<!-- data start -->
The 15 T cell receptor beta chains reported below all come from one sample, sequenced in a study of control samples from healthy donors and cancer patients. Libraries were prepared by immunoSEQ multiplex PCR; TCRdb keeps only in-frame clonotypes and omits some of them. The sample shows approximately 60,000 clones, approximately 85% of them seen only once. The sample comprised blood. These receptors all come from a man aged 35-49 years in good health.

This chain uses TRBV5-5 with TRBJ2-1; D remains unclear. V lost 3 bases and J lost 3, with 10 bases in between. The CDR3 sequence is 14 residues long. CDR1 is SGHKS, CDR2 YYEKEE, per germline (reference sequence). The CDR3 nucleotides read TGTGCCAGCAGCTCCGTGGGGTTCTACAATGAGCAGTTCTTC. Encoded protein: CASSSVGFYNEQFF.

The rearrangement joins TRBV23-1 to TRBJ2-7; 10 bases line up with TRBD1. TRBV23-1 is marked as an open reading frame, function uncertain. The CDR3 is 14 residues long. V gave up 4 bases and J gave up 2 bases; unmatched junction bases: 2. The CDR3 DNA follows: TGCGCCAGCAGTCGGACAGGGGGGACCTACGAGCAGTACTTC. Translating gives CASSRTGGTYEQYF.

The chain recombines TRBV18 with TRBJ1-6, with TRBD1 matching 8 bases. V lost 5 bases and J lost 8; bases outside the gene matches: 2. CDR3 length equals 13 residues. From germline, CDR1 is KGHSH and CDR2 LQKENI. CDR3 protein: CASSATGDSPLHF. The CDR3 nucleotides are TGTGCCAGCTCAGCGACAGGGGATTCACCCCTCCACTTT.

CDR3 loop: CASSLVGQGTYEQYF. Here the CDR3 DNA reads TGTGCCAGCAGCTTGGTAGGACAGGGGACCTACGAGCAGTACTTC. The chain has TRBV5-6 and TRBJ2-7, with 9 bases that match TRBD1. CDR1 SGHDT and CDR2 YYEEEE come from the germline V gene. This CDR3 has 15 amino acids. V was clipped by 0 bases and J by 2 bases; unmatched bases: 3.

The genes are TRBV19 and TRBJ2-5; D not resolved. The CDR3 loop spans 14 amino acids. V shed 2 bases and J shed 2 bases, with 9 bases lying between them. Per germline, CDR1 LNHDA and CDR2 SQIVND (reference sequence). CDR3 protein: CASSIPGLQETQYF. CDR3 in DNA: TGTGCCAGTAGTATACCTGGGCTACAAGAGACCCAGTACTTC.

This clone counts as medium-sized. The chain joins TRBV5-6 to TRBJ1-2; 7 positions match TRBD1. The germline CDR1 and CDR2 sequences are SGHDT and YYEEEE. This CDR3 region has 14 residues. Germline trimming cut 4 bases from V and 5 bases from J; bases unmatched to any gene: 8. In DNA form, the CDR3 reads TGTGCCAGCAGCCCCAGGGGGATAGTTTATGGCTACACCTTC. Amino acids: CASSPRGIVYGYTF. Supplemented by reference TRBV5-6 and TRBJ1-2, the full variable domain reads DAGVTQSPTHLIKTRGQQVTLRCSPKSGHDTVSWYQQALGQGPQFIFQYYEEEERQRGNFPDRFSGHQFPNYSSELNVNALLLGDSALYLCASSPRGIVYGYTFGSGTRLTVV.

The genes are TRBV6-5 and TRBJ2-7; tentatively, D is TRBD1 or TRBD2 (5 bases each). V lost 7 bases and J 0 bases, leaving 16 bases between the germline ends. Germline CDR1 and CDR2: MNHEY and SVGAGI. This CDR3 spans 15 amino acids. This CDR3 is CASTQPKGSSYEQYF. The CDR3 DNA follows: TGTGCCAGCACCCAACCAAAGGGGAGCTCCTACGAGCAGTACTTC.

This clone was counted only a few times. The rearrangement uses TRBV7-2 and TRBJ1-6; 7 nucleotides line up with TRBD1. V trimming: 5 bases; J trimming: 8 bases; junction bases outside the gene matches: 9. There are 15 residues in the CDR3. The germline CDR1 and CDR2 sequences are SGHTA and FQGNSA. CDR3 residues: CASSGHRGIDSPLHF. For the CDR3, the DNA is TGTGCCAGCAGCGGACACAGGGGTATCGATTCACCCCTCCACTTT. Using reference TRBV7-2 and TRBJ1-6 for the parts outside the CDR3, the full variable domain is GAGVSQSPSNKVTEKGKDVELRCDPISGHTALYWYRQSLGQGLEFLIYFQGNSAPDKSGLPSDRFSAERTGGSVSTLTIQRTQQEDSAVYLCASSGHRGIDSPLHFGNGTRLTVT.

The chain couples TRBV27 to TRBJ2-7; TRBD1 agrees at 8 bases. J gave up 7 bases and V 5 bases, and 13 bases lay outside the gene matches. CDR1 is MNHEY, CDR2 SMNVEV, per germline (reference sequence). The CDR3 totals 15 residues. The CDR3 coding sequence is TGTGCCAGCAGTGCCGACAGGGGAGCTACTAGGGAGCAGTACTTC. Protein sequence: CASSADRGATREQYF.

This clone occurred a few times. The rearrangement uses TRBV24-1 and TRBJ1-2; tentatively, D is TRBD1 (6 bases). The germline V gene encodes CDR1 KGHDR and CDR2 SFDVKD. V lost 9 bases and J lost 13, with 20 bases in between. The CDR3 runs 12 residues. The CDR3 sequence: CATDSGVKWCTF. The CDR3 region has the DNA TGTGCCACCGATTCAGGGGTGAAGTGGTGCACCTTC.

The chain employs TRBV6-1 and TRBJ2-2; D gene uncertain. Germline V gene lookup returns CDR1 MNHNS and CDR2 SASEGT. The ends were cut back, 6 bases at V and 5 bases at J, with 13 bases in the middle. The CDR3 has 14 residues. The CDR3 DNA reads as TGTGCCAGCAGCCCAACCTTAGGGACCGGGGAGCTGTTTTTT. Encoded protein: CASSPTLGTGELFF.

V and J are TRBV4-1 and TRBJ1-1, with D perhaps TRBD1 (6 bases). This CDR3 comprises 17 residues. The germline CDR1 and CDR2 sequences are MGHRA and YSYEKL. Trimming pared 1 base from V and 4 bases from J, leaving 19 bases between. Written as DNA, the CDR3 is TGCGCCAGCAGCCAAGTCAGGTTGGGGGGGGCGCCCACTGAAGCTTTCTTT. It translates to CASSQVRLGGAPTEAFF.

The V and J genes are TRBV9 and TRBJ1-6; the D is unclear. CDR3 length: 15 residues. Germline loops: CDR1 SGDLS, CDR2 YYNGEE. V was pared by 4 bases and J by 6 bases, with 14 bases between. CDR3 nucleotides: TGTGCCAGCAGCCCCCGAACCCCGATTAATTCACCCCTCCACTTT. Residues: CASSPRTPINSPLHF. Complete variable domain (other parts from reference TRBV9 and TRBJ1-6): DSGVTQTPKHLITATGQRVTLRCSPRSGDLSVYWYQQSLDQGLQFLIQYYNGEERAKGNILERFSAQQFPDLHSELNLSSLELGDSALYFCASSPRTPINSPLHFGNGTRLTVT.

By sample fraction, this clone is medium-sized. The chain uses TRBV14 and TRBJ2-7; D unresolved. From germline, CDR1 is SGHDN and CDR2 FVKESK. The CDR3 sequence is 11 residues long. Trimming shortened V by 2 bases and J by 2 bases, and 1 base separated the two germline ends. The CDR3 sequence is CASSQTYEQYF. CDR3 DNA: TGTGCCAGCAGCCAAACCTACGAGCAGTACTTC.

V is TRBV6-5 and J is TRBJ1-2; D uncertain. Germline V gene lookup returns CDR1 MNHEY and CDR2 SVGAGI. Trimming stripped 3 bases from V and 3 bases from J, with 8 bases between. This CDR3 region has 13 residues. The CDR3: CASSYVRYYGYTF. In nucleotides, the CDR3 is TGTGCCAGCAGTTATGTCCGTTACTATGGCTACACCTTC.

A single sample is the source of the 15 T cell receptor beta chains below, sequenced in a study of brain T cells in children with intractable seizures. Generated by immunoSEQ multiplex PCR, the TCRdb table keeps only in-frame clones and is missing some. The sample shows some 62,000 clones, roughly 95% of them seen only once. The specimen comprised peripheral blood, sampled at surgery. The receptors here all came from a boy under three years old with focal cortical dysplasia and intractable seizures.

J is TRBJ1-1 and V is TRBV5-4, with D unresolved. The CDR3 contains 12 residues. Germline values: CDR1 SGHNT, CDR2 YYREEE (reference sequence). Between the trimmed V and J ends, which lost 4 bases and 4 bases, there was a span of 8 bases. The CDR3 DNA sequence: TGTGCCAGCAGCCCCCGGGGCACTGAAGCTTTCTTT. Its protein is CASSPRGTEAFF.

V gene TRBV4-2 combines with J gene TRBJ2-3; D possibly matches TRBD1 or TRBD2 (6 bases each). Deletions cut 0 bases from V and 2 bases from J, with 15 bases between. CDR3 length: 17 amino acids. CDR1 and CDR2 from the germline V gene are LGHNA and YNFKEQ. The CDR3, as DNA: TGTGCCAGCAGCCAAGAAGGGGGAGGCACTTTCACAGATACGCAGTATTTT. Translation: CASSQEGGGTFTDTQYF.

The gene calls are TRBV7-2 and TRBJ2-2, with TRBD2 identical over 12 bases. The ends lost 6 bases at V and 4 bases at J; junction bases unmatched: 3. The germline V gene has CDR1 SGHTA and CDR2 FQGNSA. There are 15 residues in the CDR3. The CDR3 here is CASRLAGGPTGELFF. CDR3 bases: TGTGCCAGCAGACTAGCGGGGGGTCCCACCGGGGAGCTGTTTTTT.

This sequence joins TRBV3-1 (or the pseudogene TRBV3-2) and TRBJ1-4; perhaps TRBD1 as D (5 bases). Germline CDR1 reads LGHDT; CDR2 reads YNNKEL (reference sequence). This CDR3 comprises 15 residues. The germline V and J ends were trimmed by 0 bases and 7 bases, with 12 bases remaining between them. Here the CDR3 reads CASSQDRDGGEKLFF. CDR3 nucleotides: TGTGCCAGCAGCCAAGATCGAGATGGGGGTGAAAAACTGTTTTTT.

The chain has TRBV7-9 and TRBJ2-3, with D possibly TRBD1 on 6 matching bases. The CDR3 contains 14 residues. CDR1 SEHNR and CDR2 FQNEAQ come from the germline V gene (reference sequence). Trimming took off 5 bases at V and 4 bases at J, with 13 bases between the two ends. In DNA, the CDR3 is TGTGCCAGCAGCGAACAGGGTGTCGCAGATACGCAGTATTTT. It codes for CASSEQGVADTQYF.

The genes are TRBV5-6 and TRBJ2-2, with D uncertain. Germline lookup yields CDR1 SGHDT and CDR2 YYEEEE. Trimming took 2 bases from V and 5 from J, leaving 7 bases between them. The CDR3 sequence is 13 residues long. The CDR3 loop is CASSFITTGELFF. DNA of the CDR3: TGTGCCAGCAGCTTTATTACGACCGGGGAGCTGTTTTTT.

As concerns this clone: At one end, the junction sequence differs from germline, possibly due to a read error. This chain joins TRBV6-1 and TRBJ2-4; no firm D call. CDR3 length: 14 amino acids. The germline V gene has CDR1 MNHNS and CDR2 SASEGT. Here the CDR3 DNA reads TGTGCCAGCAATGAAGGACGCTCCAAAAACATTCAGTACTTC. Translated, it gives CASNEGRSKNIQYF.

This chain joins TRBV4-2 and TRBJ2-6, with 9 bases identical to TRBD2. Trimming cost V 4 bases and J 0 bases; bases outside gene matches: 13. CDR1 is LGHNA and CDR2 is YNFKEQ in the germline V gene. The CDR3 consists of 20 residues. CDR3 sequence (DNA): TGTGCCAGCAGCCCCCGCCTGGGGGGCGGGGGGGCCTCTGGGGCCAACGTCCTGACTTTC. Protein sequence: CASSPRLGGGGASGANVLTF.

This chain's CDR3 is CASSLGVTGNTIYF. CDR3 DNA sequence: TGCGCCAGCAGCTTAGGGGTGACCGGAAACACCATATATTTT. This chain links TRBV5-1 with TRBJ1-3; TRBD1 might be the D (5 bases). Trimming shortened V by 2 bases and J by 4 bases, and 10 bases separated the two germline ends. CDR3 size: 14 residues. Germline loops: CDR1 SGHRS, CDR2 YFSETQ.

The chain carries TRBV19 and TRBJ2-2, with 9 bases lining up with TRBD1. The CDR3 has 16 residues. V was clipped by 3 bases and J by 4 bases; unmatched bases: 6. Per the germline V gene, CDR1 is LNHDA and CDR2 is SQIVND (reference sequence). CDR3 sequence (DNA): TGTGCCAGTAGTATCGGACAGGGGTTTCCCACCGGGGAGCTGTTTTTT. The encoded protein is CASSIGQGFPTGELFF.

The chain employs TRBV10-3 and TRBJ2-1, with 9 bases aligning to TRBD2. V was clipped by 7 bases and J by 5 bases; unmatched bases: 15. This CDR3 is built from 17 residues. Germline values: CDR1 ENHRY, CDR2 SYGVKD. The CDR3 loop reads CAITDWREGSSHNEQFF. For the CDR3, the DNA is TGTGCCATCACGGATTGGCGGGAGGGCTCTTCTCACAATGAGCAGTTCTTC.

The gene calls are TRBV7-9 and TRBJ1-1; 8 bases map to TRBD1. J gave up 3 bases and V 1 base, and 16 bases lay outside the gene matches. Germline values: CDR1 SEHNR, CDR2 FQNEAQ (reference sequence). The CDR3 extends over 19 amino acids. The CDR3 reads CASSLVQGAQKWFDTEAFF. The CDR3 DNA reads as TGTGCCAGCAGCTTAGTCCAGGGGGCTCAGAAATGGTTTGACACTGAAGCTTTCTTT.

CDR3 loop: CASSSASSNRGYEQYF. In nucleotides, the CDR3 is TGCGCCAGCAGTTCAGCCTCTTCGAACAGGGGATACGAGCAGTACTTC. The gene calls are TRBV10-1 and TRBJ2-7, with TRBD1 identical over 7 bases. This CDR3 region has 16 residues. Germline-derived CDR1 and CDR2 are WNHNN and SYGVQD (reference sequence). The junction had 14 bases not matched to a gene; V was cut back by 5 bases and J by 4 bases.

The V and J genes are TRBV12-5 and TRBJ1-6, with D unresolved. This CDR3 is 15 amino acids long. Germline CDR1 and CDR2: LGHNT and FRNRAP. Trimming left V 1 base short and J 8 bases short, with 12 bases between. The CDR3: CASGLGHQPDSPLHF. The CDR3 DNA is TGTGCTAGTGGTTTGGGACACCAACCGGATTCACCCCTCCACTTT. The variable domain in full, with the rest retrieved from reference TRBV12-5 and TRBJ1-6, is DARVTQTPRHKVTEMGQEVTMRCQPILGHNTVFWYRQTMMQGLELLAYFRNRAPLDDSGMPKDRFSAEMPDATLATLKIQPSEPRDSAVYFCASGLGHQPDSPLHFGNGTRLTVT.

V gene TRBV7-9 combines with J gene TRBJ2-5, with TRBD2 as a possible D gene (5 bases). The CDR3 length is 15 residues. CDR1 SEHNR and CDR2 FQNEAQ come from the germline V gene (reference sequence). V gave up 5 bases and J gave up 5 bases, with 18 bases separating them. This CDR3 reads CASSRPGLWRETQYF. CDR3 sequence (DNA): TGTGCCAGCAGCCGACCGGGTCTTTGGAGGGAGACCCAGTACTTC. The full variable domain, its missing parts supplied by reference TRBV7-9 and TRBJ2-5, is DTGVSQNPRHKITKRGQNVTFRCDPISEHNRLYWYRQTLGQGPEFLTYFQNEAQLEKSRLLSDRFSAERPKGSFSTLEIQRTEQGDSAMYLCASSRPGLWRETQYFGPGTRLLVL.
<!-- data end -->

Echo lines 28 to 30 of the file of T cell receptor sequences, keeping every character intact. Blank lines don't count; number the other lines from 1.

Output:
The chain employs TRBV10-3 and TRBJ2-1, with 9 bases aligning to TRBD2. V was clipped by 7 bases and J by 5 bases; unmatched bases: 15. This CDR3 is built from 17 residues. Germline values: CDR1 ENHRY, CDR2 SYGVKD. The CDR3 loop reads CAITDWREGSSHNEQFF. For the CDR3, the DNA is TGTGCCATCACGGATTGGCGGGAGGGCTCTTCTCACAATGAGCAGTTCTTC.

The gene calls are TRBV7-9 and TRBJ1-1; 8 bases map to TRBD1. J gave up 3 bases and V 1 base, and 16 bases lay outside the gene matches. Germline values: CDR1 SEHNR, CDR2 FQNEAQ (reference sequence). The CDR3 extends over 19 amino acids. The CDR3 reads CASSLVQGAQKWFDTEAFF. The CDR3 DNA reads as TGTGCCAGCAGCTTAGTCCAGGGGGCTCAGAAATGGTTTGACACTGAAGCTTTCTTT.

CDR3 loop: CASSSASSNRGYEQYF. In nucleotides, the CDR3 is TGCGCCAGCAGTTCAGCCTCTTCGAACAGGGGATACGAGCAGTACTTC. The gene calls are TRBV10-1 and TRBJ2-7, with TRBD1 identical over 7 bases. This CDR3 region has 16 residues. Germline-derived CDR1 and CDR2 are WNHNN and SYGVQD (reference sequence). The junction had 14 bases not matched to a gene; V was cut back by 5 bases and J by 4 bases.